This list brought to you by my reaction to Kay Hymowitz's piece "The End of Herstory". In this piece, Hymowitz argues that the reason only about 25% of women call themselves feminists these days is that they have a negative view of feminism. Unfortunately, there are two aspects to the story, only one of which Hymowitz covers. It is true that only about 25% of women call themselves feminists these days, and younger women are less likely to label themselves that way than older women. But by the same token, younger women are more likely to have a favorable view of the women's movement than older women. This puts the lie to Hymowitz's thesis.
Throughout her piece, Hymowitz discusses "Feminists" and uses only the worst examples of feminism to label the entire movement.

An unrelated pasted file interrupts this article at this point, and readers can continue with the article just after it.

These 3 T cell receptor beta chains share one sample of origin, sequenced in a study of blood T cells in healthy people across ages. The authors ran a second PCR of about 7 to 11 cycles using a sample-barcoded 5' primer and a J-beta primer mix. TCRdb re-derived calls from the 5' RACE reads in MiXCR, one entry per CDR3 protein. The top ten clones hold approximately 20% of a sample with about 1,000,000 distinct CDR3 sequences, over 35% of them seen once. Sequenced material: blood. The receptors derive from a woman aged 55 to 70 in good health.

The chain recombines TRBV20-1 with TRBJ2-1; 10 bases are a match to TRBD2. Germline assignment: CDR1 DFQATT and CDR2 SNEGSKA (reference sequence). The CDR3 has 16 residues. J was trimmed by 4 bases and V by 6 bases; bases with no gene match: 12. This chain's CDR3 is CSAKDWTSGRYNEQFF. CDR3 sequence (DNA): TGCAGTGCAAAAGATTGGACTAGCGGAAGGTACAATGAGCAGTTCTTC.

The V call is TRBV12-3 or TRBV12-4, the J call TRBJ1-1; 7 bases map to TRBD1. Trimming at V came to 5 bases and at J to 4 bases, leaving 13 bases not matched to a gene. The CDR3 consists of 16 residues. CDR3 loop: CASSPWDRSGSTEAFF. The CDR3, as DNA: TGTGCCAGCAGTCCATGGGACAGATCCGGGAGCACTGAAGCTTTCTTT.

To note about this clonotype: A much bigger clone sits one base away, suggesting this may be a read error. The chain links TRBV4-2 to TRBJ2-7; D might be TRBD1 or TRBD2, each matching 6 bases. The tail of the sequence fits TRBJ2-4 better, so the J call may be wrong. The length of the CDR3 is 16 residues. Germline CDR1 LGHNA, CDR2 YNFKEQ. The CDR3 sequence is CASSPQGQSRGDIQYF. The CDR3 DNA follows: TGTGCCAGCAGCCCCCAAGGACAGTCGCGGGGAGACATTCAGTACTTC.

Take the Feminist attitude toward marriage. When college women sit at the knee of their female elders, they may well read from the widely used textbook Women’s Realities, Women’s Choices. There they will learn that “the institution of marriage and the role of ‘wife’ are intimately connected with the subordination of women in society in general.” For the teachers, this attitude isn’t just theoretical. Daphne Patai, co-author of Professing Feminism and author of Heterophobia, books critical of the women’s studies industry, recounts a lunch with other female academics, at which one announces she is getting married. The response: shocked, dead, embarrassed silence.